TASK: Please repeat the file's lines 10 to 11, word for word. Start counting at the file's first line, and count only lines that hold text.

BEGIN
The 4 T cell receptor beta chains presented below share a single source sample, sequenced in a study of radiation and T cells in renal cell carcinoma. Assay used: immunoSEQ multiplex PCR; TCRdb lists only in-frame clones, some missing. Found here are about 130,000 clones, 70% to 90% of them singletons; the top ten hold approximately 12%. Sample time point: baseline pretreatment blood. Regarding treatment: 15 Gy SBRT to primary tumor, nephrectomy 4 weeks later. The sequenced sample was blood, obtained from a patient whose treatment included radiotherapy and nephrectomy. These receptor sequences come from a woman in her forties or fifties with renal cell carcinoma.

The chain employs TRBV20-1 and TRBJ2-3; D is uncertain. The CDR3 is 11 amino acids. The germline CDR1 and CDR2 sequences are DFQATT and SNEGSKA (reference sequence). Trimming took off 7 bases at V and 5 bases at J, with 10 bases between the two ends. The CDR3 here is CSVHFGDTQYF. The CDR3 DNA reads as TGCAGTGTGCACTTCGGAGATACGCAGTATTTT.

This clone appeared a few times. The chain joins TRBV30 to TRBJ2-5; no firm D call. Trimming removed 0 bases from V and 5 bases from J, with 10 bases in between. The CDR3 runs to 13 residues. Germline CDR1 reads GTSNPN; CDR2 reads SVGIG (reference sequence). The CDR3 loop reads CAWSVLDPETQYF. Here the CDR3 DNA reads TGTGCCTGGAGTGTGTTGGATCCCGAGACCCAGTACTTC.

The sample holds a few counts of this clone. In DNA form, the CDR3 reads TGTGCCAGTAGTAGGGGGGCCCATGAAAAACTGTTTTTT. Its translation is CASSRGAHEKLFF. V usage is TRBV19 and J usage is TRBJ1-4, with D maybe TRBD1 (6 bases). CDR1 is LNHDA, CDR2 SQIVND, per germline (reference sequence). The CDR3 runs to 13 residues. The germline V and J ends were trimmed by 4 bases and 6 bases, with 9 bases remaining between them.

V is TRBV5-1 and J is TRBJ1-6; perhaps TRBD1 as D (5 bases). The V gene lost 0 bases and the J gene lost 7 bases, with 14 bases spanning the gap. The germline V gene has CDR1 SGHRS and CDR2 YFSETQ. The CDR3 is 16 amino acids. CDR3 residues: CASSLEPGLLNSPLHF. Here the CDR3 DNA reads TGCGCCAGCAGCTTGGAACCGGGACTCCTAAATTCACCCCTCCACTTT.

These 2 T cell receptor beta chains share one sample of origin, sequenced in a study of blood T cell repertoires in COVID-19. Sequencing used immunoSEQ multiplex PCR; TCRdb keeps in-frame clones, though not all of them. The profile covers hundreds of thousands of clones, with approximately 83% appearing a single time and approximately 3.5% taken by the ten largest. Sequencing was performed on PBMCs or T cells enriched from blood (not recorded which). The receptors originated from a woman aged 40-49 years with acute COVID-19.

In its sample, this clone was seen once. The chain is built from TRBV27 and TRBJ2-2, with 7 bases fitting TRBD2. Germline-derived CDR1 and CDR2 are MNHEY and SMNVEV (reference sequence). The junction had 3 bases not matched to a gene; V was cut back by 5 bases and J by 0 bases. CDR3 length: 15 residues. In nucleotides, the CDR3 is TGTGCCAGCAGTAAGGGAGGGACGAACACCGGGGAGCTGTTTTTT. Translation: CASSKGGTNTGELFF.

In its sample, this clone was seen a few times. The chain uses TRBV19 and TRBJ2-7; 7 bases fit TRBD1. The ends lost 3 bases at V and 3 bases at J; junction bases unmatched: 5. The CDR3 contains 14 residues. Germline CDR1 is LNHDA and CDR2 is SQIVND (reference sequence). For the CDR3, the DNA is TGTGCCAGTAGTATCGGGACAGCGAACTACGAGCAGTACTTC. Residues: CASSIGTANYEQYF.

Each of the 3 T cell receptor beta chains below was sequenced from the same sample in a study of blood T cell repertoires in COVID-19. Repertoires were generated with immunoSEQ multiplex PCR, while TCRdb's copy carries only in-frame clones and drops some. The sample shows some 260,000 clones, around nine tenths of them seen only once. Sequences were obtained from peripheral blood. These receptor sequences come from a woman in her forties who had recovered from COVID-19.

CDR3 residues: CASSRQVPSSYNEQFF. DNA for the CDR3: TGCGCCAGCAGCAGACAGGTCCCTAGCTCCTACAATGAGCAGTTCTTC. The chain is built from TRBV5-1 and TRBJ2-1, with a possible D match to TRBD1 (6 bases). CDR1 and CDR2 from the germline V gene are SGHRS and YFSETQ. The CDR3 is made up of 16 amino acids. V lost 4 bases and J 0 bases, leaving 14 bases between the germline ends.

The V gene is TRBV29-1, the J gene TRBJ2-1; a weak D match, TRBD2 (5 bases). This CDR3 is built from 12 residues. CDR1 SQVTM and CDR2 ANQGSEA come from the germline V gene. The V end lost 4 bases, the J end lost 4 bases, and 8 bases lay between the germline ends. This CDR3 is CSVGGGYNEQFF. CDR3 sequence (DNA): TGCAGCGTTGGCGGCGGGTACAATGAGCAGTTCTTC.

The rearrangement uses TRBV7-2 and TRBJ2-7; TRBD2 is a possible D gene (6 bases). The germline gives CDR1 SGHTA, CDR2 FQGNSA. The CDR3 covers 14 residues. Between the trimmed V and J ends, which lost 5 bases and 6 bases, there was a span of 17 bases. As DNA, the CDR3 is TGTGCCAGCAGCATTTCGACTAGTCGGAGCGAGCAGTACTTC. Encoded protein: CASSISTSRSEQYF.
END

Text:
CDR3 residues: CASSRQVPSSYNEQFF. DNA for the CDR3: TGCGCCAGCAGCAGACAGGTCCCTAGCTCCTACAATGAGCAGTTCTTC. The chain is built from TRBV5-1 and TRBJ2-1, with a possible D match to TRBD1 (6 bases). CDR1 and CDR2 from the germline V gene are SGHRS and YFSETQ. The CDR3 is made up of 16 amino acids. V lost 4 bases and J 0 bases, leaving 14 bases between the germline ends.

The V gene is TRBV29-1, the J gene TRBJ2-1; a weak D match, TRBD2 (5 bases). This CDR3 is built from 12 residues. CDR1 SQVTM and CDR2 ANQGSEA come from the germline V gene. The V end lost 4 bases, the J end lost 4 bases, and 8 bases lay between the germline ends. This CDR3 is CSVGGGYNEQFF. CDR3 sequence (DNA): TGCAGCGTTGGCGGCGGGTACAATGAGCAGTTCTTC.